Retail sales rose, auto sales fell, consumer confidence dropped to its lowest level in six months and equities surged in response to today's smorgasbord of economic statistics.
The confusing market picture reinforces the Federal Reserve contention that the U.S. economy is not strong enough to tolerate the rise in interest rates that would follow a reduction in its $85 billion a month in economic support.
Overall retail sales decreased 0.1 percent in in September, slipping from August's 0.2 percent gain. It was slightly worse than the flat forecast and the weakest reading since March.
But in stripping out car purchases, the so-called 'ex-autos' number, sales rose 0.4 percent matching the prediction and four times the 0.1 percent increase in August.
On the year retail sales were 3.2 percent higher in September, down from the 4.6 percent increase in August and the lowest annual gain in six months. The 'ex-autos' annual addition skidded to 2.8 percent in September from 3.2 percent the previous month also the slowest rise in six months.
Consumer confidence as measured by the Conference Board index slumped to 71.2 in October from last month's upwardly revised 80.2, suffering the largest monthly decline since August 2011 as the government shutdown, stationary wages and limited job opportunities undermined consumer outlook. The Bloomberg survey of economists had predicted 75.0. It was the lowest reading since April.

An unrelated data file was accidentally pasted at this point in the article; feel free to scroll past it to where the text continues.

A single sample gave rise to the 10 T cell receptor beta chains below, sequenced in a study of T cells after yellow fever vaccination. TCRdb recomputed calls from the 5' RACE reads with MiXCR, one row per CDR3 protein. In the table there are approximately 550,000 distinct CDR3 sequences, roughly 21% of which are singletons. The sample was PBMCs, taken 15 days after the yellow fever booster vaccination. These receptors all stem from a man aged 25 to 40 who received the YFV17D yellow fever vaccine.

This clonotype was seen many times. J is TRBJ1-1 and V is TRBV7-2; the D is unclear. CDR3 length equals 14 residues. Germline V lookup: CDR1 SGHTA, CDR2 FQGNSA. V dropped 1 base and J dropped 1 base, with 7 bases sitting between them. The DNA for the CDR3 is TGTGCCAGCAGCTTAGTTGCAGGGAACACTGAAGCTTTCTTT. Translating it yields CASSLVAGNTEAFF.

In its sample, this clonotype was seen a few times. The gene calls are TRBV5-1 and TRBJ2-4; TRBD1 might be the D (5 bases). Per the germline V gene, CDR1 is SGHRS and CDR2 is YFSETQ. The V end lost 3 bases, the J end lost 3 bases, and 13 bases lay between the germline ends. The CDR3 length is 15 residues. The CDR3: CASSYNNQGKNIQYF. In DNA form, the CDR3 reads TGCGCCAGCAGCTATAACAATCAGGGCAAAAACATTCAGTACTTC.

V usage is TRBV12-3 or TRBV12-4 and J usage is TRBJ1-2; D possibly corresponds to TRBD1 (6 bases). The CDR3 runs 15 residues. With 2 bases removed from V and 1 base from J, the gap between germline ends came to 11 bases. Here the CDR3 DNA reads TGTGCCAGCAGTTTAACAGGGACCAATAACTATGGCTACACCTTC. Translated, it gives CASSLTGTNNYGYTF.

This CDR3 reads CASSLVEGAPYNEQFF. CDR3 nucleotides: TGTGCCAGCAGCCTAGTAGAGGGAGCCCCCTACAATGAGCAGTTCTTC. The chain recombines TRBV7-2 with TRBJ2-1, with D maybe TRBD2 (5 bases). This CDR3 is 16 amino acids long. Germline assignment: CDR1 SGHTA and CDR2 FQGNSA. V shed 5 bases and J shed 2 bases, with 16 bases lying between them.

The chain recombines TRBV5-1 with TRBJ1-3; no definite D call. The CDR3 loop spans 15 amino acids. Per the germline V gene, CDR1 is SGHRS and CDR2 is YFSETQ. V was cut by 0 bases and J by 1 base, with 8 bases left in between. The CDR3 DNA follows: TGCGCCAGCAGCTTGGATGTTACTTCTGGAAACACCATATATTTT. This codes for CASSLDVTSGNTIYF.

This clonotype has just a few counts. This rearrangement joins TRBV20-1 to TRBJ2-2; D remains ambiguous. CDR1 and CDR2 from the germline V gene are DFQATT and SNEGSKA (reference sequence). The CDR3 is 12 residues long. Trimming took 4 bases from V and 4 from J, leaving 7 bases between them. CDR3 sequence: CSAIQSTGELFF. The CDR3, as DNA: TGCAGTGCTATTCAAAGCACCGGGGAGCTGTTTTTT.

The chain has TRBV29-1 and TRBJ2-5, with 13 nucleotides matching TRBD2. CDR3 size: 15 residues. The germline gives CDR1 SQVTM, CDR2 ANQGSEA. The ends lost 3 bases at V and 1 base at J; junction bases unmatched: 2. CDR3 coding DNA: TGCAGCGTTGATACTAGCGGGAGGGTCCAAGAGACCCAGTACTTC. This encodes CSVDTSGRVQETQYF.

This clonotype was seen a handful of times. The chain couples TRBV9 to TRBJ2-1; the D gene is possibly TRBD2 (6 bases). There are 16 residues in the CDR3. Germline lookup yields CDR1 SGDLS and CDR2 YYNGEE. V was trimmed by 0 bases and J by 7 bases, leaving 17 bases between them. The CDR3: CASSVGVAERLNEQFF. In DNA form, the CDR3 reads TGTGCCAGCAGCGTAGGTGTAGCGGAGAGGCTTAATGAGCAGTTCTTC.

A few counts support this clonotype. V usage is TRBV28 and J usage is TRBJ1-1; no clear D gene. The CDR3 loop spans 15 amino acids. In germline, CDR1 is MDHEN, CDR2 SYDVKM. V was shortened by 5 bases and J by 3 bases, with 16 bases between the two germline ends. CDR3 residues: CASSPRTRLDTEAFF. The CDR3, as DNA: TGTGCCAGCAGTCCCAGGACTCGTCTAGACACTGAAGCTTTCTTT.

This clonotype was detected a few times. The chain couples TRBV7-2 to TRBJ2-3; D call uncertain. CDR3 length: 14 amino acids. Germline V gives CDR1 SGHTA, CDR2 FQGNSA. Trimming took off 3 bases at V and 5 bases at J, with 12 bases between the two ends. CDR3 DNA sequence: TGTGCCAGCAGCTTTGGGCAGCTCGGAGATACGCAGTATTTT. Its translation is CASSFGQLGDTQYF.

Consumers' confidence in their present and future economic situation retreated in September. The index for their current status slipped to 70.70 from 73.50, the weakest since June. The index for consumers’ expectations for economic status six month out dropped to 71.50 from 84.70 in August. It was the biggest one month drop since the 22.5 point plunge from July to August 2011.
Mid-way through the afternoon, the Dow was up 97.55 points, 0.63 percent at 15,666.50 and the Nasdaq was 7.19 points higher, 0.18 percent at 3,947.32.
Despite the checkered economic situation, the prospect of another Washington budget fight in February and ebbing job creation, equity traders remain convnced that any reduction in quantitative easing is quarters if not years away.
There seems little doubt the Fed will sustain that view at tomorow's FOMC meeting.
Chief Market Strategist
WorldWideMarkets Online Trading